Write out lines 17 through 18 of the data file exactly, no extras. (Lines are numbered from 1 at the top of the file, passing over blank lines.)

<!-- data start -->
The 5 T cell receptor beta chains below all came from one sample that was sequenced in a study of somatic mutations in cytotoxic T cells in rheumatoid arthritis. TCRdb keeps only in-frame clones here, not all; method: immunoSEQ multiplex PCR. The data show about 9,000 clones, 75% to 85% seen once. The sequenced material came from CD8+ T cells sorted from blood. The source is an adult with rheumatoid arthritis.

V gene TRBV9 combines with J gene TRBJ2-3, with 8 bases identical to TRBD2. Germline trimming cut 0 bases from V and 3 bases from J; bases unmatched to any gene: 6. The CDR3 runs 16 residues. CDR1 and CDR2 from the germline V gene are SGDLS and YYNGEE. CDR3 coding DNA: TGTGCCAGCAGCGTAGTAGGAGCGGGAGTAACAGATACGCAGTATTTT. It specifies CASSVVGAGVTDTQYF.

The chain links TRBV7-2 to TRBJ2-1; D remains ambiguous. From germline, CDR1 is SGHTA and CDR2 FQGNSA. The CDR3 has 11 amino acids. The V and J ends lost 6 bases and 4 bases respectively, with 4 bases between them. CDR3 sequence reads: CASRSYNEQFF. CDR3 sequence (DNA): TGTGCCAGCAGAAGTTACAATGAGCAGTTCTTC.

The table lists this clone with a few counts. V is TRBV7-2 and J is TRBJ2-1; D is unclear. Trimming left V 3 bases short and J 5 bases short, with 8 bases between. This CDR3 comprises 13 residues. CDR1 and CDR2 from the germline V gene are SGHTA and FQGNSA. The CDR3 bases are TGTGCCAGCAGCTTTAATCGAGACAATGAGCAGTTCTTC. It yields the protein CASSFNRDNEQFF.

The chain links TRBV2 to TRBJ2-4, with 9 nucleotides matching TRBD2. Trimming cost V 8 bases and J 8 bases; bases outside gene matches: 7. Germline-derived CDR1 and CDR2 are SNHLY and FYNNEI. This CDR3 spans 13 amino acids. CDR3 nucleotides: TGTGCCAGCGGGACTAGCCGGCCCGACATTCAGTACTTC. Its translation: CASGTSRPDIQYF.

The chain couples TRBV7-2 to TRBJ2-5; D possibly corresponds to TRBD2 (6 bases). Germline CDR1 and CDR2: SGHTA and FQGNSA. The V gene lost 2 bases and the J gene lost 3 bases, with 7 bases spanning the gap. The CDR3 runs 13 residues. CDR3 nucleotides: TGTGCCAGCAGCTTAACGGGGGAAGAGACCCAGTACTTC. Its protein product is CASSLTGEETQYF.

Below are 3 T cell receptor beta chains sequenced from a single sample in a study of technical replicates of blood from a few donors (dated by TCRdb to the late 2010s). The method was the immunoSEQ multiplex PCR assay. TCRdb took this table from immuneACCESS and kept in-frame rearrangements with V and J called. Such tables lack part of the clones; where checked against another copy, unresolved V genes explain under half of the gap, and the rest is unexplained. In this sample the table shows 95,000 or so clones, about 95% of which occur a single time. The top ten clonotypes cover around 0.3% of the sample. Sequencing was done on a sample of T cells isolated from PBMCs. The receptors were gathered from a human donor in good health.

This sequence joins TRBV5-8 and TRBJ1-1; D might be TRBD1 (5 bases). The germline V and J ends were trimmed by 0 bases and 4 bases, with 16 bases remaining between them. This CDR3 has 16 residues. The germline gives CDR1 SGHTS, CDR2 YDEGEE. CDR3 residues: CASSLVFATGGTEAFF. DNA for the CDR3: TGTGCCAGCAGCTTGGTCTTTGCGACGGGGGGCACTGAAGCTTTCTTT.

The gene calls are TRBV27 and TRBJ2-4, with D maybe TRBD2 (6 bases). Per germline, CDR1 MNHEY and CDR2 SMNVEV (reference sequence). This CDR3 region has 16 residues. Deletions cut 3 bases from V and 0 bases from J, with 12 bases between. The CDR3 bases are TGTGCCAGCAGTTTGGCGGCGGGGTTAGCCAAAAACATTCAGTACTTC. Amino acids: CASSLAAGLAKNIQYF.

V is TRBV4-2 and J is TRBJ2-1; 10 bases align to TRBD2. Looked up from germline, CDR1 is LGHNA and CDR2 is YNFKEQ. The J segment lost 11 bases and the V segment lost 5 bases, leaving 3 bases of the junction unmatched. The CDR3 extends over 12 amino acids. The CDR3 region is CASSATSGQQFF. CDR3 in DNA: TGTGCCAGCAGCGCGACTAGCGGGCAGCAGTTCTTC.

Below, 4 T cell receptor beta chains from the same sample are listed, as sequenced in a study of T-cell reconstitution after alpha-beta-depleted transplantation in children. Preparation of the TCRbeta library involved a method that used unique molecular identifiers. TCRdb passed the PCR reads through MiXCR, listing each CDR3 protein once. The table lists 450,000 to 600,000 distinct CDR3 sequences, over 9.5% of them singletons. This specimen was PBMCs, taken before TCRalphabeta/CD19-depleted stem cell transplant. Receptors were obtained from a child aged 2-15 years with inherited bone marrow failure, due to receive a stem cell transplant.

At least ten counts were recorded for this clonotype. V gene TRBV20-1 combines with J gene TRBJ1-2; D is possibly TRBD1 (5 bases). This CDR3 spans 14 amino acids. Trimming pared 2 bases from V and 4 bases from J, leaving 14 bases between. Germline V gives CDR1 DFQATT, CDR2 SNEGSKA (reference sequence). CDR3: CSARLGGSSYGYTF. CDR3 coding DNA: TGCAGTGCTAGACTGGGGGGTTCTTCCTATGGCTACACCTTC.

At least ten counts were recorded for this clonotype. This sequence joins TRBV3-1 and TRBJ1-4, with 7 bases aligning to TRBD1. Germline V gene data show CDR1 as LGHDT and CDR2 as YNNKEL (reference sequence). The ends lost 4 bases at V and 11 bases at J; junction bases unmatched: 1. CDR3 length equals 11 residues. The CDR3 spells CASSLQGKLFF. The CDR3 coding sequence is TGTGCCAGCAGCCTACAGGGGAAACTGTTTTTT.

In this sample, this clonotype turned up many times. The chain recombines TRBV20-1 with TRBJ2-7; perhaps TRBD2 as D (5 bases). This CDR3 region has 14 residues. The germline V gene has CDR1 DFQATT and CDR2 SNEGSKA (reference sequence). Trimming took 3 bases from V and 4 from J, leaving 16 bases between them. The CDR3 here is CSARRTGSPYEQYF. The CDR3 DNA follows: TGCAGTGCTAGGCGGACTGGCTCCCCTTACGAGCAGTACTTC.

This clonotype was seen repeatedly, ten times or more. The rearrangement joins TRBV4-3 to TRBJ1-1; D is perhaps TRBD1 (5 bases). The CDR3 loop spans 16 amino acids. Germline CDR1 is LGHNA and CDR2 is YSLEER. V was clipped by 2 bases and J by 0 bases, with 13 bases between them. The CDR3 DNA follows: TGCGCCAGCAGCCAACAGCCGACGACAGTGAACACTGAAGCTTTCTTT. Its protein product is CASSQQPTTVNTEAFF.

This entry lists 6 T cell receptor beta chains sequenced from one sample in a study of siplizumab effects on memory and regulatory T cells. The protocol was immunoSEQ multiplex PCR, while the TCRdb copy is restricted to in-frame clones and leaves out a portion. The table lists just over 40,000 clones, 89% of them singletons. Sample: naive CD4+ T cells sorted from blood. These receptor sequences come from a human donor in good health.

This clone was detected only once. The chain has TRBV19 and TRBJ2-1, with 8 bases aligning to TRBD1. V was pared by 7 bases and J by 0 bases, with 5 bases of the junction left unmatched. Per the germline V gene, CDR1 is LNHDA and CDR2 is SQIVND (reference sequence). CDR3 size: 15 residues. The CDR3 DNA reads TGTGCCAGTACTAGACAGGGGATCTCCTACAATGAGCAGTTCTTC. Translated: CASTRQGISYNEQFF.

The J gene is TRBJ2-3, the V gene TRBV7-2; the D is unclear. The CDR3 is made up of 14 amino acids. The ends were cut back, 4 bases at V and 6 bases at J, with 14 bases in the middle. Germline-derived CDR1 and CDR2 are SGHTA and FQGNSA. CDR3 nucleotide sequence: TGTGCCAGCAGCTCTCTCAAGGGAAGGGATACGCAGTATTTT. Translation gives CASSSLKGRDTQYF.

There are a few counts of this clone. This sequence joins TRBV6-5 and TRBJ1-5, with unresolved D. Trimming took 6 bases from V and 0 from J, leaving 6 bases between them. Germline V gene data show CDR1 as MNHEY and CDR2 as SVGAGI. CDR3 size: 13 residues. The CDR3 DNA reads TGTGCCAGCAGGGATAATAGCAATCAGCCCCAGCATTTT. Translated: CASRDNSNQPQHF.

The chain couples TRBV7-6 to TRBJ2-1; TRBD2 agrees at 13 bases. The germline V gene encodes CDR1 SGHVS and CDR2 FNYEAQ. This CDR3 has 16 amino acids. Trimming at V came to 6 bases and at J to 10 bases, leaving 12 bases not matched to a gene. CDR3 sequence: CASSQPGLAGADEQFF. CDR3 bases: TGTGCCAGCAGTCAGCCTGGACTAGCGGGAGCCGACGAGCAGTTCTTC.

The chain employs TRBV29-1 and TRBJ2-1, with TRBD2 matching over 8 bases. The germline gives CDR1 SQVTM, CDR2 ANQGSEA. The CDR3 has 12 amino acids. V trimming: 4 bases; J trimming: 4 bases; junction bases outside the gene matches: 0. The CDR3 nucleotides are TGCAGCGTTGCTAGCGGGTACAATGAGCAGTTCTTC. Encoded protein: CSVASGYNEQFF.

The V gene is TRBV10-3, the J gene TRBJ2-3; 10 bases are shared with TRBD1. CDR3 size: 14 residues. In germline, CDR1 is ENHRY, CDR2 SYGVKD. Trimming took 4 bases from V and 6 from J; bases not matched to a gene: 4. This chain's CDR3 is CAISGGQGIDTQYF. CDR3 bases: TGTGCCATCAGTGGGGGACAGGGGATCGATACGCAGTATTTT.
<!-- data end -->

This clone was detected only once. The chain has TRBV19 and TRBJ2-1, with 8 bases aligning to TRBD1. V was pared by 7 bases and J by 0 bases, with 5 bases of the junction left unmatched. Per the germline V gene, CDR1 is LNHDA and CDR2 is SQIVND (reference sequence). CDR3 size: 15 residues. The CDR3 DNA reads TGTGCCAGTACTAGACAGGGGATCTCCTACAATGAGCAGTTCTTC. Translated: CASTRQGISYNEQFF.

The J gene is TRBJ2-3, the V gene TRBV7-2; the D is unclear. The CDR3 is made up of 14 amino acids. The ends were cut back, 4 bases at V and 6 bases at J, with 14 bases in the middle. Germline-derived CDR1 and CDR2 are SGHTA and FQGNSA. CDR3 nucleotide sequence: TGTGCCAGCAGCTCTCTCAAGGGAAGGGATACGCAGTATTTT. Translation gives CASSSLKGRDTQYF.